|93.4% probability of winning||6.6% probability of winning|
|Mean of 294 electoral votes||Mean of 244 electoral votes|
My analysis two days ago showed President Barack Obama leading Governor Mitt Romney by 299 to 239 electoral votes, and Obama with a probability of winning a hypothetical election now by 93%. I pointed out that the race had stabilized and, perhaps, slightly swung in favor of Obama.
Today’s polls are consistent with the idea that the race has stabilized. We see Romney bouncing up a handful of electoral votes, but Obama’s gaining a bit more in his probability of winning an election now.
Here are the 36 new polls covering 16 states released over the past couple of days:
|MN||St Cloud State U||17-Oct||26-Oct||601||5.0||53||45||O+8|
|NH||New England College||23-Oct||25-Oct||571||4.1||49||46||O+3|
You may recall from early October, a Rocky Mountain poll in Arizona that had Obama leading by +2%. We finally get a new poll from the state. And it has Romney leading Obama by +8%. The new poll seems consistent with most earlier polls, suggesting the Rocky Mountain poll was an outlier. Even so, the Rocky Mountain poll was notable because they provided both English and Spanish language live interviews, thereby likely capturing a more representative sample of Latino voters. Why is that important? University of Washington Political Science Professor Matt Barreto explains.
Five Colorado polls were released, none of which showed Romney leading. There was one tie, and Obama had smallish margins in the rest. Of the seven current polls Romney leads in one. Even so, the very small leads for Obama only put him at a 79% probability of winning right now.
Four new Florida polls go 3:1 in favor of Romney. In the past 10 days, there have been 11 polls taken, and Obama only leads in three (plus there is one tie). Romney takes away an 86% probability of winning at this point in the race.
In Iowa, two new polls show Obama leading by small (+4%, +2%) margins. Romney only leads by +1% in one of the six current polls. Obama is at a 92% probability for taking the state now.
A new Minnesota poll has Obama leading Romney by +8%. With only two current polls Obama is at a 95% probability of winning now.
The three new Nevada polls favor Obama by small margins, and by 50% in each case. Obama leads in all seven current polls, and is at a 96% probability.
Just a week ago, New Hampshire was looking to be in Romney’s column. Today’s poll gives Obama a +3% and three of the six current polls, and Obama’s margins are greater than Romneys. Together, the evidence suggests Obama would take the state now with a probability of 77%.
New Mexico remains rock solid for Obama with this new +9%.
Four new North Carolina polls tell a mixed story. Romney has a +8% in one and a +1% in another, Obama leads one by +3% and one is tied. In aggregate, however, it is pretty clear that Romney is ahead overall. He leads in three of the six current polls, with stronger leads. Taken together, Romney is at a 94% probability of taking the state now.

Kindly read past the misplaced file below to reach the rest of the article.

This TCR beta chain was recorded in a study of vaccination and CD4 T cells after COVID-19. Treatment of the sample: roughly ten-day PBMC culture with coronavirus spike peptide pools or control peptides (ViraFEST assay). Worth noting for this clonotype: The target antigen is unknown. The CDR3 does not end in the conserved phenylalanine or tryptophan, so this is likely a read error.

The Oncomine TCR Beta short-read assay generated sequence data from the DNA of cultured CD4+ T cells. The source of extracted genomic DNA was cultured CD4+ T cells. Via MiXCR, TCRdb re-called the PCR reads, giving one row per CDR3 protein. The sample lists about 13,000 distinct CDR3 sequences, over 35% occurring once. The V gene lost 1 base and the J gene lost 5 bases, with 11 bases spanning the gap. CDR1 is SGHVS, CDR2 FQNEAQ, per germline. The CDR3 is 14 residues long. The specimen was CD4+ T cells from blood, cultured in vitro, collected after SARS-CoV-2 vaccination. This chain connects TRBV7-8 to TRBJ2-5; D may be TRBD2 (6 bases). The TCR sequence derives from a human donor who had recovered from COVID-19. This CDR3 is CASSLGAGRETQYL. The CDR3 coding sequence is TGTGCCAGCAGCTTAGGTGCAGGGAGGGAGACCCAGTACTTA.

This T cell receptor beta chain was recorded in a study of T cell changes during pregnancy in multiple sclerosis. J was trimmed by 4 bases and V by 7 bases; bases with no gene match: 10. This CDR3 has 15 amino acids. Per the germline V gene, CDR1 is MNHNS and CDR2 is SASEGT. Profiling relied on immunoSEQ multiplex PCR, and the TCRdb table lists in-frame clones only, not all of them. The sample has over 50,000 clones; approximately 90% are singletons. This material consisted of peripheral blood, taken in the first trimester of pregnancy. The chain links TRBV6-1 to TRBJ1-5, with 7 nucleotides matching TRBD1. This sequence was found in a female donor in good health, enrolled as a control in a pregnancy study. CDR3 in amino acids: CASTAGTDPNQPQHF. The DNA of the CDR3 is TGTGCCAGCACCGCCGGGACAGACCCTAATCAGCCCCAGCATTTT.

Three more Ohio polls go to Obama, but by small margins. We now have 14 current polls, and Obama leads Romney eleven to one with two ties. The net result is that Obama is at a 97% probability of taking this most important of swing states.
Another Pennsylvania poll goes to Obama by a single-digit +5%. But Obama is at 51% in this poll. The four current polls all go to Obama by similar small margins.
Virginia keeps us guessing with Obama and Romney splitting a new poll at 47% each. Here is how close the state is. Each candidate leads in three polls of the seven current polls, and there is a tie. There are 4,970 total “votes” therein, of which Romney gets just 10 more than Obama. That’s close!
Two of the three new polls in Wisconsin goes to Obama, and the third is a tie. Romney does not lead any of the six current polls, so Obama earns a 92% probability of winning the state.
Today, after 100,000 simulated elections, Obama wins 93,432 times and Romney wins 6,568 times (including the 487 ties). We get a split decision. Obama received (on average) 294 (-5) to Romney’s 244 (+5) electoral votes. In an election held now, Obama would have a 93.4% (+0.4%) probability of winning and Romney would have a 6.6% (-0.4%)probability of winning.
Here is the long term trend in this race, found from a series of elections simulated every seven days using polls from 26 Oct 2011 to 26 Oct 2012, and including polls from the preceding ten days (FAQ):
Here is the distribution of electoral votes [FAQ] from the simulations:
Ten most probable electoral vote outcomes for Obama (full distribution here):
- 291 electoral votes with a 5.18% probability
- 290 electoral votes with a 4.60% probability
- 304 electoral votes with a 4.34% probability
- 303 electoral votes with a 4.17% probability
- 294 electoral votes with a 2.72% probability
- 286 electoral votes with a 2.46% probability
- 287 electoral votes with a 2.32% probability
- 281 electoral votes with a 2.31% probability
- 288 electoral votes with a 2.22% probability
- 297 electoral votes with a 2.17% probability
After 100,000 simulations:
- Obama wins 93.4%, Romney wins 6.6%.
- Average (SE) EC votes for Obama: 294.4 (17.9)
- Average (SE) EC votes for Romney: 243.6 (17.9)
- Median (95% CI) EC votes for Obama: 293 (261, 333)
- Median (95% CI) EC votes for Romney: 245 (205, 277)
Each column of this table shows the electoral vote total aggregated by different criteria for the probability of winning a state (Safe=100%, Strong=90%+, Leans=60%+, Weak=50%+):
|Threshold||Safe||+ Strong||+ Leans||+ Weak|
This table summarizes results by state. Click on the poll count to see the individual polls included for the state.
|8||4||Votes||polls||Votes||Obama||Romney||% wins||% wins|
* An older poll was used (i.e. no recent polls exist).
Details of the methods are given in the FAQ.
The most recent analysis in this match-up can be found from this page.